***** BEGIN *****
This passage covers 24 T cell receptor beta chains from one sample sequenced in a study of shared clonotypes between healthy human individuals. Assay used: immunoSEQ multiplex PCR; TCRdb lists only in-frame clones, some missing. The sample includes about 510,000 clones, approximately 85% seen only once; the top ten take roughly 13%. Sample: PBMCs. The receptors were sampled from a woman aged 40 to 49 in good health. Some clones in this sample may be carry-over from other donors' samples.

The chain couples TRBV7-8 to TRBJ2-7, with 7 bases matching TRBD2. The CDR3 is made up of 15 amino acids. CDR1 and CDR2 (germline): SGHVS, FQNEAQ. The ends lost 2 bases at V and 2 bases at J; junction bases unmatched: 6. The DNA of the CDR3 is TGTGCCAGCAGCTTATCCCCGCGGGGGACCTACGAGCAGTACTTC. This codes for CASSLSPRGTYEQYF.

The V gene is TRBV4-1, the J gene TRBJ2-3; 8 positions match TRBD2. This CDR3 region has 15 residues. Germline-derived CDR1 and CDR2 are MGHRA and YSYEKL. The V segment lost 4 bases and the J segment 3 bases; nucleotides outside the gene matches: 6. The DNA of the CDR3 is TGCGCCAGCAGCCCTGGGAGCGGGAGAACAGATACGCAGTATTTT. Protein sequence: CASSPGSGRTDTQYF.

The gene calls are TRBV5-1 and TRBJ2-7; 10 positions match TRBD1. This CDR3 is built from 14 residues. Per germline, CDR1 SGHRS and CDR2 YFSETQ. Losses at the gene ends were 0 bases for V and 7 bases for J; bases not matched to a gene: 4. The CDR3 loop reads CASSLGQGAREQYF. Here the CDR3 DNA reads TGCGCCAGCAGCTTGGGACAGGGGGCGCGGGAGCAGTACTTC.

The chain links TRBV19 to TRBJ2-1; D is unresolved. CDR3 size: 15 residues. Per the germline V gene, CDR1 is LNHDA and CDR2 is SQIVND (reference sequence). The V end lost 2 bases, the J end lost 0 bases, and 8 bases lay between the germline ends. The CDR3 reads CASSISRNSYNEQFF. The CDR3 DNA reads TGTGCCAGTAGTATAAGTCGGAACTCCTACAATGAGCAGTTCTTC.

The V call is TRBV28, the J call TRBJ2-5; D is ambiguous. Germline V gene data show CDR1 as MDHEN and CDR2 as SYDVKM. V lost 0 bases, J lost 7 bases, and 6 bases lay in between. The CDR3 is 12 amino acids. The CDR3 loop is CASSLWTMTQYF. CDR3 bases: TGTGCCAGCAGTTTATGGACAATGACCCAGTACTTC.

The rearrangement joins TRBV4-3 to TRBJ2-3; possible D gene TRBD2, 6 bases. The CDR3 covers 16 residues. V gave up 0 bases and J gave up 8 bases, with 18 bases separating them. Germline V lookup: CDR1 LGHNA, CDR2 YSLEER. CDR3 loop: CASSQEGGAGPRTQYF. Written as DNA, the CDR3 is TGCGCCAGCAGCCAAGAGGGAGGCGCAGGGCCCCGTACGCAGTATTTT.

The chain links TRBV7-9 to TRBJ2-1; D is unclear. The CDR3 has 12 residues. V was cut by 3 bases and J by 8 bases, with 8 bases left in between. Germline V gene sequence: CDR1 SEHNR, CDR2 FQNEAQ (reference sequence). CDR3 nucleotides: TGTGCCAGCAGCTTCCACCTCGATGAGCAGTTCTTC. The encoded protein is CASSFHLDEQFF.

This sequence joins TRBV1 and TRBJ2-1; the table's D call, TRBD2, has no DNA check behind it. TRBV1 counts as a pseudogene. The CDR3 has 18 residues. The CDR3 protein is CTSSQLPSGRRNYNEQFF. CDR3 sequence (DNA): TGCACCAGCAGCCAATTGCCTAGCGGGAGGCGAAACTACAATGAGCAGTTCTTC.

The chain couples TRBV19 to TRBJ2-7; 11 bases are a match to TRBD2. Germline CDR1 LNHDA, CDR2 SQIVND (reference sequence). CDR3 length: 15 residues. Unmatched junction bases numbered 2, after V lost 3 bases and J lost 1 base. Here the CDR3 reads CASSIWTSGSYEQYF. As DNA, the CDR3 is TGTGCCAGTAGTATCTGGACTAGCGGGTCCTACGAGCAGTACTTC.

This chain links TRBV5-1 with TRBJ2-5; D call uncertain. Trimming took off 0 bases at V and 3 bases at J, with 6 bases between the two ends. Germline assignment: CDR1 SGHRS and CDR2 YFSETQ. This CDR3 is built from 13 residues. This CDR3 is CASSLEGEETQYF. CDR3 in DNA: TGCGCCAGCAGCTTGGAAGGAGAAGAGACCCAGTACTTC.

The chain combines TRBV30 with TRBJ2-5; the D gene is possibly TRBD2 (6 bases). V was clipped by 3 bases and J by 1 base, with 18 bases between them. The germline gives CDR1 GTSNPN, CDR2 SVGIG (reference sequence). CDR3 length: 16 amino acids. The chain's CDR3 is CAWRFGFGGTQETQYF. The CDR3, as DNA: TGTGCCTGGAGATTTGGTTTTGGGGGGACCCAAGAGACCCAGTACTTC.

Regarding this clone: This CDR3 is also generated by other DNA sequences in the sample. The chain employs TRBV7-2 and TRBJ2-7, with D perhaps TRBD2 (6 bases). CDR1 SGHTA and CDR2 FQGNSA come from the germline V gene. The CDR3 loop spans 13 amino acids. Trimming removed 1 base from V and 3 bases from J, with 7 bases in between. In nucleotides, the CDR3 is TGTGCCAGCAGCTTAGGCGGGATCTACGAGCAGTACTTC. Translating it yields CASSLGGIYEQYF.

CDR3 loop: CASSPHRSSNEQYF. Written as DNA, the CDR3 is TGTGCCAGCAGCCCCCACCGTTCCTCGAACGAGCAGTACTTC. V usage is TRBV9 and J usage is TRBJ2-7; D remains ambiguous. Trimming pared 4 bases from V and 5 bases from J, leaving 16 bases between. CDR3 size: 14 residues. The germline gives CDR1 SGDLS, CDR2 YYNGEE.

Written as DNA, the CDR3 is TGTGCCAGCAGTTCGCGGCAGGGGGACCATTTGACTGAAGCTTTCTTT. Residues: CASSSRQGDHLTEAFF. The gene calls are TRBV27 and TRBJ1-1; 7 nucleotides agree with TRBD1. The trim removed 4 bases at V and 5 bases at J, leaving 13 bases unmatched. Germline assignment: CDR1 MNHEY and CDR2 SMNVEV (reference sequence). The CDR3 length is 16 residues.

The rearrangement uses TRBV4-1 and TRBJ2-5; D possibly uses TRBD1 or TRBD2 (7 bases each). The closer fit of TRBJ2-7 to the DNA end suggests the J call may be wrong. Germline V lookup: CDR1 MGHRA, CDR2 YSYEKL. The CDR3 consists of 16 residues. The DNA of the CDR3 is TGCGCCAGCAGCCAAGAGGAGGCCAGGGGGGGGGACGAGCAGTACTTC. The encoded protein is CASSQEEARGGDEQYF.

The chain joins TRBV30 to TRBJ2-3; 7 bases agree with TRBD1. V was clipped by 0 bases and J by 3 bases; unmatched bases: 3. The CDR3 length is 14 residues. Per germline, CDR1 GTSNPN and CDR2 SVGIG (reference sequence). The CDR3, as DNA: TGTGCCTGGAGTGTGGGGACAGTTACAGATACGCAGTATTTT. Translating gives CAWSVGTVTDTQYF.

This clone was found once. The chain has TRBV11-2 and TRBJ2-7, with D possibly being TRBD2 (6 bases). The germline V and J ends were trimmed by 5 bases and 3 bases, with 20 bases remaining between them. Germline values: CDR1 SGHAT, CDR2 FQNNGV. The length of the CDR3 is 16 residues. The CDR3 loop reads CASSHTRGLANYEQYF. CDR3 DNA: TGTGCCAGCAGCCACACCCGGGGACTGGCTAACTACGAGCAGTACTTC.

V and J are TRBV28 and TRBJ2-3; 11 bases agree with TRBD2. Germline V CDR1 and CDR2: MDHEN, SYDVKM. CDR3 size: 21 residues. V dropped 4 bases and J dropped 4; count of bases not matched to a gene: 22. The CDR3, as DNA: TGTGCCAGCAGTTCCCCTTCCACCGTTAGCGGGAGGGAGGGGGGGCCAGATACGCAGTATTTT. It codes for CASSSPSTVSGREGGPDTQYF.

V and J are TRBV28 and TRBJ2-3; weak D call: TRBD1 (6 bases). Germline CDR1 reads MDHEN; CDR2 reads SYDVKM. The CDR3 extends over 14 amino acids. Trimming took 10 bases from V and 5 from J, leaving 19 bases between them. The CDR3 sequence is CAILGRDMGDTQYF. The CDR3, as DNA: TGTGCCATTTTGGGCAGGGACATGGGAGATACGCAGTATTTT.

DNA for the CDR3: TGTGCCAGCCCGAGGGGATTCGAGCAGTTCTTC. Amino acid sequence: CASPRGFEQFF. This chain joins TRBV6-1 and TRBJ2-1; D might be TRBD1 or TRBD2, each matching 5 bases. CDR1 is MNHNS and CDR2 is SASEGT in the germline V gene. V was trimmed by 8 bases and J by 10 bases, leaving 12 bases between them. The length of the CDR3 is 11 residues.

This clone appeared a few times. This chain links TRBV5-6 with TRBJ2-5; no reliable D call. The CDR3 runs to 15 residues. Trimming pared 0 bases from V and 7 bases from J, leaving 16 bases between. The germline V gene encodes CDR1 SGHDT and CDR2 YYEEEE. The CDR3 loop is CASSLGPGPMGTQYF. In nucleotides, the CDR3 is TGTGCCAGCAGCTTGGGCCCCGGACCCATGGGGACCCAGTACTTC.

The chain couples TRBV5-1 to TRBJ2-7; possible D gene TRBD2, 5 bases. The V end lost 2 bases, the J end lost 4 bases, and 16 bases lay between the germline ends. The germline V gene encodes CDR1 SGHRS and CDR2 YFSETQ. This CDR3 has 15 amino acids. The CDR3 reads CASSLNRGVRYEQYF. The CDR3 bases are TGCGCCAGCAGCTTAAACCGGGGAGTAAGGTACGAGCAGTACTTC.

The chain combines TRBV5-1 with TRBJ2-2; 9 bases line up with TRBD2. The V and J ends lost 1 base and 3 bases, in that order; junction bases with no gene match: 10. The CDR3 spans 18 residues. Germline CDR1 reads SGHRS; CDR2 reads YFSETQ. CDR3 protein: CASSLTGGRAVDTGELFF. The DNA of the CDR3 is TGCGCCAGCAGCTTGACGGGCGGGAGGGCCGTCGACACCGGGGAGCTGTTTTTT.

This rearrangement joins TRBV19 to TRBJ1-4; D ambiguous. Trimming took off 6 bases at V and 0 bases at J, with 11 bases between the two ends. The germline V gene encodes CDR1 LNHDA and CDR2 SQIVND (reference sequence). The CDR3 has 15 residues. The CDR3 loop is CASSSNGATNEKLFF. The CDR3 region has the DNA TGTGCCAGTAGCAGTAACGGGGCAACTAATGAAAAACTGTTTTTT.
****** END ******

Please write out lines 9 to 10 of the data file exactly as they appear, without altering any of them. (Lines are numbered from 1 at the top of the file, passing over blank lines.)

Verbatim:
This sequence joins TRBV1 and TRBJ2-1; the table's D call, TRBD2, has no DNA check behind it. TRBV1 counts as a pseudogene. The CDR3 has 18 residues. The CDR3 protein is CTSSQLPSGRRNYNEQFF. CDR3 sequence (DNA): TGCACCAGCAGCCAATTGCCTAGCGGGAGGCGAAACTACAATGAGCAGTTCTTC.

The chain couples TRBV19 to TRBJ2-7; 11 bases are a match to TRBD2. Germline CDR1 LNHDA, CDR2 SQIVND (reference sequence). CDR3 length: 15 residues. Unmatched junction bases numbered 2, after V lost 3 bases and J lost 1 base. Here the CDR3 reads CASSIWTSGSYEQYF. As DNA, the CDR3 is TGTGCCAGTAGTATCTGGACTAGCGGGTCCTACGAGCAGTACTTC.